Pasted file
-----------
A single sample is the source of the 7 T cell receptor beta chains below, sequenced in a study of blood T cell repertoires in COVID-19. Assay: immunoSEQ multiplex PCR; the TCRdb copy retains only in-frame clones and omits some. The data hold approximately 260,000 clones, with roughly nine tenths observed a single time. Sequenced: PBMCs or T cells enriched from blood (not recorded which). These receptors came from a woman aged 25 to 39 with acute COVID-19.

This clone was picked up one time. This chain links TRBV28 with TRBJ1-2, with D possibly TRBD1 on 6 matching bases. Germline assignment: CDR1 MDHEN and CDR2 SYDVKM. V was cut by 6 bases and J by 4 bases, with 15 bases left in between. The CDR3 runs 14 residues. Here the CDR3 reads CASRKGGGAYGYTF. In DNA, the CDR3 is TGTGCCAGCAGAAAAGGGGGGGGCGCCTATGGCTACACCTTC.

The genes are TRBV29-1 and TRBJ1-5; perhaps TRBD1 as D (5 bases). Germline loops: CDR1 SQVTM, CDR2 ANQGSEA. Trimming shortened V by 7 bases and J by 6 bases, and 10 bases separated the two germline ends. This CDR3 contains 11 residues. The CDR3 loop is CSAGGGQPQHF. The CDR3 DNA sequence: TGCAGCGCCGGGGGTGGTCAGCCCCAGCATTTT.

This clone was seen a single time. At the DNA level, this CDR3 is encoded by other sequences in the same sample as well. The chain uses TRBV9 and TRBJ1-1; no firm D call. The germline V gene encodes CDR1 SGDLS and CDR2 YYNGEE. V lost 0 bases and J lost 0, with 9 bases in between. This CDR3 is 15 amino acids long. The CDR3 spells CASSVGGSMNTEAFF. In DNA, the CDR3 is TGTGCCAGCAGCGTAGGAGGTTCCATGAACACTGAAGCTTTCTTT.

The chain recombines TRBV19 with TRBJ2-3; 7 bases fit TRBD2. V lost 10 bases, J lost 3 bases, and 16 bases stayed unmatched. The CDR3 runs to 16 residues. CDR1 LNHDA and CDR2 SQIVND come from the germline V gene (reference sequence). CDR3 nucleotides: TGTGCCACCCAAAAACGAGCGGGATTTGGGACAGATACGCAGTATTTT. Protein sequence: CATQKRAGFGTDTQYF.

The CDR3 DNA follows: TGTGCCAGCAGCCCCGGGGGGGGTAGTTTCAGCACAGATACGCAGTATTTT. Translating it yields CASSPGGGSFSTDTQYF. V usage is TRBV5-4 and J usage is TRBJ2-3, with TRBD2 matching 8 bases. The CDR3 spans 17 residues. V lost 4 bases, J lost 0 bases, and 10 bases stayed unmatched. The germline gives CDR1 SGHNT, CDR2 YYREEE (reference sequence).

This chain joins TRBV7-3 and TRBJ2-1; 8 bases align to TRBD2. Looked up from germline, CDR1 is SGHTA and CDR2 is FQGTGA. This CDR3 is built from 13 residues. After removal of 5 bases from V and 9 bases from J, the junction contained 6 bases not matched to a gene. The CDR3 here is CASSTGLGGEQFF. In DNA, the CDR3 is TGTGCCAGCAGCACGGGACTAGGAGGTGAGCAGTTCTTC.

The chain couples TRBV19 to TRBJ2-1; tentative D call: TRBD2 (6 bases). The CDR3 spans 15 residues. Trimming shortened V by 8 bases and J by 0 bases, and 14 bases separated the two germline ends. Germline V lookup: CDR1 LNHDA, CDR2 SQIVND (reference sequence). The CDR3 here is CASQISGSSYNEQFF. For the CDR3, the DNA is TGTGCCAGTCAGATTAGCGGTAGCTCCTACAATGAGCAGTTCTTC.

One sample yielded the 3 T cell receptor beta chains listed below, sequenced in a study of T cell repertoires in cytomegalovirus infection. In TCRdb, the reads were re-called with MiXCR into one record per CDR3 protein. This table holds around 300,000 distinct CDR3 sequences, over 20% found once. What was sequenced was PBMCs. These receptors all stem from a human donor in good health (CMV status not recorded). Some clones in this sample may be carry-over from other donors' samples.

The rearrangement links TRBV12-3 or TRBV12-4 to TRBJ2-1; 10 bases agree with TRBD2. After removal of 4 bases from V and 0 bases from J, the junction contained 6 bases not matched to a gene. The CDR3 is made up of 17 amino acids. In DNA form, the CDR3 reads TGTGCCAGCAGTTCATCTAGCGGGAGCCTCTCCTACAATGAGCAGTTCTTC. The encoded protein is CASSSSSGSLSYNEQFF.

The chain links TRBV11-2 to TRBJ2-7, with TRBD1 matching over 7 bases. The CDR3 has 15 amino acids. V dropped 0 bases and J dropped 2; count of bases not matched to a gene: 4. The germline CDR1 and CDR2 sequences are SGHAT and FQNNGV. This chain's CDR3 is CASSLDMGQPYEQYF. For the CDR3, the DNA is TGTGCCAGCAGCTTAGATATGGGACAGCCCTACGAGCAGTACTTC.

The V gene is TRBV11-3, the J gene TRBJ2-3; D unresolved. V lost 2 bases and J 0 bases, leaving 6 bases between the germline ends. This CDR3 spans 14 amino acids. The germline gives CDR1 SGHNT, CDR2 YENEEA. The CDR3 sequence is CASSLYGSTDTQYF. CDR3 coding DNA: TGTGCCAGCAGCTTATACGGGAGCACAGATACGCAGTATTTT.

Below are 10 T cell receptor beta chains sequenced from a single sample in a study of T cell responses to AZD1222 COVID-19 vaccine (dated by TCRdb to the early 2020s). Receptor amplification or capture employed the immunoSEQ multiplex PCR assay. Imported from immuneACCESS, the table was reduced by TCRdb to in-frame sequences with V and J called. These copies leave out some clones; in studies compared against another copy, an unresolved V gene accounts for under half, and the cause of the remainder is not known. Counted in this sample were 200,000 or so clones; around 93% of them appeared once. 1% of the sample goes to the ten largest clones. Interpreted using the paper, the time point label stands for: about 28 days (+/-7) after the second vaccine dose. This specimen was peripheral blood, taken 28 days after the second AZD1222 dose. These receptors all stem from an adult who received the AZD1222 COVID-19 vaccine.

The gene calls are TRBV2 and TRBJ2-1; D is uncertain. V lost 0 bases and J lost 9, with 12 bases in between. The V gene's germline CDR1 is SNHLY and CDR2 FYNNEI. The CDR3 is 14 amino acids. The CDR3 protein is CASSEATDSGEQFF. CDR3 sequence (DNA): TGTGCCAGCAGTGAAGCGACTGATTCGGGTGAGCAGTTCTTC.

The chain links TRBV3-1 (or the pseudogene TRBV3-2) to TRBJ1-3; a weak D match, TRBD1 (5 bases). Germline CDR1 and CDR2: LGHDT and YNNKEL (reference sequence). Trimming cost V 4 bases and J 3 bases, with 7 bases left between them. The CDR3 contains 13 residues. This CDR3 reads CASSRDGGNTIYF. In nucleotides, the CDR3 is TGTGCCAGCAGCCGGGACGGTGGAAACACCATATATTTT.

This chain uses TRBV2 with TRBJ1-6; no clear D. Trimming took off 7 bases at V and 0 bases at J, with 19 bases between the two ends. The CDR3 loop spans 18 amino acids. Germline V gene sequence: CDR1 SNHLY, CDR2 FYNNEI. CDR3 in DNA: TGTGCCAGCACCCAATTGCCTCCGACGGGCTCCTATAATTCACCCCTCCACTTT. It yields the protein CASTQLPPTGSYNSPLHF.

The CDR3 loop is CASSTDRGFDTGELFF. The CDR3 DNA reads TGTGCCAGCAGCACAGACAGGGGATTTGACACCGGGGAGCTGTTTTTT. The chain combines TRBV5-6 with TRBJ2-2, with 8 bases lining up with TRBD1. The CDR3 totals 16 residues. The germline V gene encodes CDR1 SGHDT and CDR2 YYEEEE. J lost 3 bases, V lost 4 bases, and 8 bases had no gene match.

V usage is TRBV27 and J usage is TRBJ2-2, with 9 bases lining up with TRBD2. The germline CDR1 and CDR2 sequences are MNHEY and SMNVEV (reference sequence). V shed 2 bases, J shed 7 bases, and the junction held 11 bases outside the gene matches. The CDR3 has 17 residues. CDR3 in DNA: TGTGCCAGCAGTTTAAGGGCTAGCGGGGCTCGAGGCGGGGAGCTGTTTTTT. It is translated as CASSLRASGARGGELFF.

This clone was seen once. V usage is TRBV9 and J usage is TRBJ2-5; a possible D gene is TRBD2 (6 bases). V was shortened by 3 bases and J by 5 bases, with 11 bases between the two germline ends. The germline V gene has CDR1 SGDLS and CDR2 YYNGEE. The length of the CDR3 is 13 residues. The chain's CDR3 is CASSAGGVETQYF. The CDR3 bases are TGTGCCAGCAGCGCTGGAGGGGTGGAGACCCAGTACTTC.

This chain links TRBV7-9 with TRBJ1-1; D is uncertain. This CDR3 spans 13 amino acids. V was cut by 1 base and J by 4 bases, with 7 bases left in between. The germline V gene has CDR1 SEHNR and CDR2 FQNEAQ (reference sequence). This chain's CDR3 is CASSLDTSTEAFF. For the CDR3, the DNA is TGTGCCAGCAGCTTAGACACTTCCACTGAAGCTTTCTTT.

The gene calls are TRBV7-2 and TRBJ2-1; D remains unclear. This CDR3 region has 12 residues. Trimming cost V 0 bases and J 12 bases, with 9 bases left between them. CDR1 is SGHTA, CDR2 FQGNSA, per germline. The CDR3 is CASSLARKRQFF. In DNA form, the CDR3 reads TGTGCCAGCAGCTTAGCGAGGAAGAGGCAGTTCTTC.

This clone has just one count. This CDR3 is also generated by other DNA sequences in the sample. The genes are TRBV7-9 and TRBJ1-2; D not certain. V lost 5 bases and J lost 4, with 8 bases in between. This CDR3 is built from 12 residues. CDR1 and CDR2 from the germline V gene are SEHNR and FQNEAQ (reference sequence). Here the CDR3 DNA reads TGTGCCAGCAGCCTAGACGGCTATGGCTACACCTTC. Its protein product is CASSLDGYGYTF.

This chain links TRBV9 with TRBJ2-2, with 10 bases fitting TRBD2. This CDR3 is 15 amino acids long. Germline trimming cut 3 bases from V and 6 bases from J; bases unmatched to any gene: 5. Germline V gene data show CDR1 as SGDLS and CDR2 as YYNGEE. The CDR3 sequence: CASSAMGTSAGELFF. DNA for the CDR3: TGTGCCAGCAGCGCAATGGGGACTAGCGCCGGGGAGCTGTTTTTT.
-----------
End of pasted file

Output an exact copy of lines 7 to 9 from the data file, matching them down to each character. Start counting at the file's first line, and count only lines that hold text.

This chain joins TRBV7-3 and TRBJ2-1; 8 bases align to TRBD2. Looked up from germline, CDR1 is SGHTA and CDR2 is FQGTGA. This CDR3 is built from 13 residues. After removal of 5 bases from V and 9 bases from J, the junction contained 6 bases not matched to a gene. The CDR3 here is CASSTGLGGEQFF. In DNA, the CDR3 is TGTGCCAGCAGCACGGGACTAGGAGGTGAGCAGTTCTTC.

The chain couples TRBV19 to TRBJ2-1; tentative D call: TRBD2 (6 bases). The CDR3 spans 15 residues. Trimming shortened V by 8 bases and J by 0 bases, and 14 bases separated the two germline ends. Germline V lookup: CDR1 LNHDA, CDR2 SQIVND (reference sequence). The CDR3 here is CASQISGSSYNEQFF. For the CDR3, the DNA is TGTGCCAGTCAGATTAGCGGTAGCTCCTACAATGAGCAGTTCTTC.

One sample yielded the 3 T cell receptor beta chains listed below, sequenced in a study of T cell repertoires in cytomegalovirus infection. In TCRdb, the reads were re-called with MiXCR into one record per CDR3 protein. This table holds around 300,000 distinct CDR3 sequences, over 20% found once. What was sequenced was PBMCs. These receptors all stem from a human donor in good health (CMV status not recorded). Some clones in this sample may be carry-over from other donors' samples.